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Nigeria is producing 1 million barrels daily less than it can produce, local media reported today, citing the country’s federal government.
The government cited a lack of investments, a shortage of funding sources because of the energy transition, and insecurity among the factors driving the situation.
The Nigerian Upstream Petroleum Regulatory Commission served the warning, with its chief executive noting that the challenges the industry was facing “range from insecurity, low investment, and de-prioritisation of funding of hydrocarbon development arising from the energy transition.”
“Currently, Nigeria has the technical allowable capacity to produce about 2.5 million barrels of oil per day. However, arising from the highlighted challenges, our current production hovers around 1.5 million barrels of oil and condensate per day,” Gbenga Komolafe also said, as quoted by Punch.
The Western African producer is the biggest on the continent but it has struggled to boost its output and put an end to pipeline vandalism, which has made the investment environment in the country additionally challenging.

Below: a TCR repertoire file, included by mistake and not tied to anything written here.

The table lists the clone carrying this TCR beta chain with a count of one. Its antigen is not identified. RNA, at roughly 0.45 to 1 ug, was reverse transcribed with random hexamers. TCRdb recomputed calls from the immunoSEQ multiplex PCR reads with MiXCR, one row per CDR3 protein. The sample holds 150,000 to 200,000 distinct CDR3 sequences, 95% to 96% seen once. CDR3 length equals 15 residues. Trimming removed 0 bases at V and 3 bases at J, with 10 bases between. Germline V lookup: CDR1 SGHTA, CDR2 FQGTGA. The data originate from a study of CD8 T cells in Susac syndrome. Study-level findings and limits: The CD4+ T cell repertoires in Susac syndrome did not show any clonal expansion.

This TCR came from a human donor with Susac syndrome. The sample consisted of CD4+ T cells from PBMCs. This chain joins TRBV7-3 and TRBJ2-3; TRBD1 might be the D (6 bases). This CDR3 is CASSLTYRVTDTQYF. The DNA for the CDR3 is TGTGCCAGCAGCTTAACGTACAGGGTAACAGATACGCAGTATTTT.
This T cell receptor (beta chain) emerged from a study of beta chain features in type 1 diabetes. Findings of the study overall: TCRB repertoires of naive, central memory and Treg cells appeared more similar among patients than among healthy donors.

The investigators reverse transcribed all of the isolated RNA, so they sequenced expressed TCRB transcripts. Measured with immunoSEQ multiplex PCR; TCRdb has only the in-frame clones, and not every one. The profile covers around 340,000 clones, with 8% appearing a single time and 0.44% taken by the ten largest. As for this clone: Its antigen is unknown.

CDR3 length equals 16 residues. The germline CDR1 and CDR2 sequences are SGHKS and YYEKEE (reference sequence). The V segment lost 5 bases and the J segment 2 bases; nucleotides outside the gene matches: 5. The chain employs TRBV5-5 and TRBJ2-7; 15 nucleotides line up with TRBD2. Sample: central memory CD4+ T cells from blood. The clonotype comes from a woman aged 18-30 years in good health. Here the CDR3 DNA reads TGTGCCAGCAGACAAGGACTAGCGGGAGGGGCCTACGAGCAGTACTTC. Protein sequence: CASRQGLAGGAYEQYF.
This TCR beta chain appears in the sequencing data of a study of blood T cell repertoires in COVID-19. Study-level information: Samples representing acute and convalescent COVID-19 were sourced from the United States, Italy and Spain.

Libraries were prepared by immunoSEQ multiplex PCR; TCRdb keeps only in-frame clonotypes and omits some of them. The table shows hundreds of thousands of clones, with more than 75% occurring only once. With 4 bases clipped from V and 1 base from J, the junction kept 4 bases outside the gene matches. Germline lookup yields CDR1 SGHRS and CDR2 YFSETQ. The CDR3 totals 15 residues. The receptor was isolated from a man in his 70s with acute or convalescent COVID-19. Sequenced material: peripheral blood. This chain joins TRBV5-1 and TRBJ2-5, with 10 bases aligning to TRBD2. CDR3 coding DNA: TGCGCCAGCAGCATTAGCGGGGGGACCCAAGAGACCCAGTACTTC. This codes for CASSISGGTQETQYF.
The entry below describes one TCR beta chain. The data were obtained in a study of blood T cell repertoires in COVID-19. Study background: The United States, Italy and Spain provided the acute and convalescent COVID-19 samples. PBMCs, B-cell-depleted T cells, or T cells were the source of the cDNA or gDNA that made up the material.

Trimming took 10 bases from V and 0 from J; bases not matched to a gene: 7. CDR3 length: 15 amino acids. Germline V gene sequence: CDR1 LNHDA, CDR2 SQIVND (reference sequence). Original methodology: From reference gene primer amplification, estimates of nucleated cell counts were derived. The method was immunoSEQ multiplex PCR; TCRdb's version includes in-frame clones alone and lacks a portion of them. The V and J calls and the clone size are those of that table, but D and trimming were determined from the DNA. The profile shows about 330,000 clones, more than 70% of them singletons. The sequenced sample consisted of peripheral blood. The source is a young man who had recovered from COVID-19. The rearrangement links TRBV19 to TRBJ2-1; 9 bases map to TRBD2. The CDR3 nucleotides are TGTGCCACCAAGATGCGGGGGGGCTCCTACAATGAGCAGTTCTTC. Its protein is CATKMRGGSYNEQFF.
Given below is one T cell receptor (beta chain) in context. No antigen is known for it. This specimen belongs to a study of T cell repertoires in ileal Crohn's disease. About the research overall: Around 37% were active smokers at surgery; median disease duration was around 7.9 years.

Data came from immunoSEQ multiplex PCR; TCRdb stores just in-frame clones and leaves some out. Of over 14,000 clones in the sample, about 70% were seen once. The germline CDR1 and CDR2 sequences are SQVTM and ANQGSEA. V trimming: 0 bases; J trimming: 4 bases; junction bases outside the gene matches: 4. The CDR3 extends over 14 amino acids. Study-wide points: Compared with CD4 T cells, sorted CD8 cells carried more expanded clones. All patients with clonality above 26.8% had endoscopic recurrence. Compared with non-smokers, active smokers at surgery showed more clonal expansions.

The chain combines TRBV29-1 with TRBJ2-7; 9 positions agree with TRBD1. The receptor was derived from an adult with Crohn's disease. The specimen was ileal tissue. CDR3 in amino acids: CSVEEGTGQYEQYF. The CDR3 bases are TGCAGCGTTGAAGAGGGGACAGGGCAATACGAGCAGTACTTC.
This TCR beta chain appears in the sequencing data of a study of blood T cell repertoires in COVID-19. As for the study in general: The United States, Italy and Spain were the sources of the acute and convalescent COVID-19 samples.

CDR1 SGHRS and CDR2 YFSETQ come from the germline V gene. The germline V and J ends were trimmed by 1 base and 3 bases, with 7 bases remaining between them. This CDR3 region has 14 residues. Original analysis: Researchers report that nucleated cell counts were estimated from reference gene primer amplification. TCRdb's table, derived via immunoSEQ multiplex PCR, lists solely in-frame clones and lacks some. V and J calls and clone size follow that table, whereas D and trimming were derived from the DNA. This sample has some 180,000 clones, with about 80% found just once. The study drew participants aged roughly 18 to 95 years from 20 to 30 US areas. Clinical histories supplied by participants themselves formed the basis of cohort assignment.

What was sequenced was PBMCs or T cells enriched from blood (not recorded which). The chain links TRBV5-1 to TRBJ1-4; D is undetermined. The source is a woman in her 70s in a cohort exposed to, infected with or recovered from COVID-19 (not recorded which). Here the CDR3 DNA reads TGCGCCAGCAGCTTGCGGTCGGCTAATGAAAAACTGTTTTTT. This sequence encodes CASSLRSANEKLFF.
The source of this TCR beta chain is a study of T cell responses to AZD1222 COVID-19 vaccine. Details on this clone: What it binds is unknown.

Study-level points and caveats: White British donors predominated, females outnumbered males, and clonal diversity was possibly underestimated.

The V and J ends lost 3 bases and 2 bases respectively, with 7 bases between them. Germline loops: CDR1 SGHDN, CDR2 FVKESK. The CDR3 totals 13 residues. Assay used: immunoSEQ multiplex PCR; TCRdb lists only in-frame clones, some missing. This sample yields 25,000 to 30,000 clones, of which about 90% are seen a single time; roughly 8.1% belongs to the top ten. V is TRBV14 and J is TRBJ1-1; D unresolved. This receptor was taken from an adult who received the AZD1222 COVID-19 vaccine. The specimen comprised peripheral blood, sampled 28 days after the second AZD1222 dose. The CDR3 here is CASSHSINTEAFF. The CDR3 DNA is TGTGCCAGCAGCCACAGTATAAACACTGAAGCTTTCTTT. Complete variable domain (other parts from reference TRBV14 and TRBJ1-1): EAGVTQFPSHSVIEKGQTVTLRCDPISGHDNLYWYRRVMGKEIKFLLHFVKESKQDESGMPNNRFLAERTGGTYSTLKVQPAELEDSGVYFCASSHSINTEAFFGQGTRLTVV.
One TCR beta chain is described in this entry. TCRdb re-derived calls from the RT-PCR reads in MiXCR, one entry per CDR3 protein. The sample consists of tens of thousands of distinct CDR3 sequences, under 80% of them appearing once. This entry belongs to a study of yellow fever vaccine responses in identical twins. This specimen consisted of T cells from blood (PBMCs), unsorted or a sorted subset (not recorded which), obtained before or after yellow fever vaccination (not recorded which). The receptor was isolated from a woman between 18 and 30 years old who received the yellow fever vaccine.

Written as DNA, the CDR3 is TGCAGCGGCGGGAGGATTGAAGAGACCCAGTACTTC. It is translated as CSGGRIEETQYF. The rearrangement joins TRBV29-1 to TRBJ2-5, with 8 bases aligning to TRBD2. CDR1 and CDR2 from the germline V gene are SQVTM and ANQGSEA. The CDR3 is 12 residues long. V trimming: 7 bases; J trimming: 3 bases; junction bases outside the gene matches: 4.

Earlier today, the Upstream Petroleum Regulatory Commission reported that oil production in Nigeria had slipped below 1 million barrels daily in April. The drop was at least in part the result of strikes at Exxon facilities that led to the company declaring force majeure on several assets, including the Qua Iboe export terminal.
Now the dispute with the workers has been settled and this month’s production rate will likely be higher but it would still fall short of what Nigeria has the capacity to produce.
Meanwhile, the UK’s Supreme Court ruled in favor of Shell in a lawsuit brought against the supermajor by Niger Delta communities and individuals regarding an oil spill from 2011. According to the court, the claimants had been too late in filing their suit and had missed the deadline for such filings.
By Irina Slav for Oilprice.com
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Irina is a writer for Oilprice.com with over a decade of experience writing on the oil and gas industry.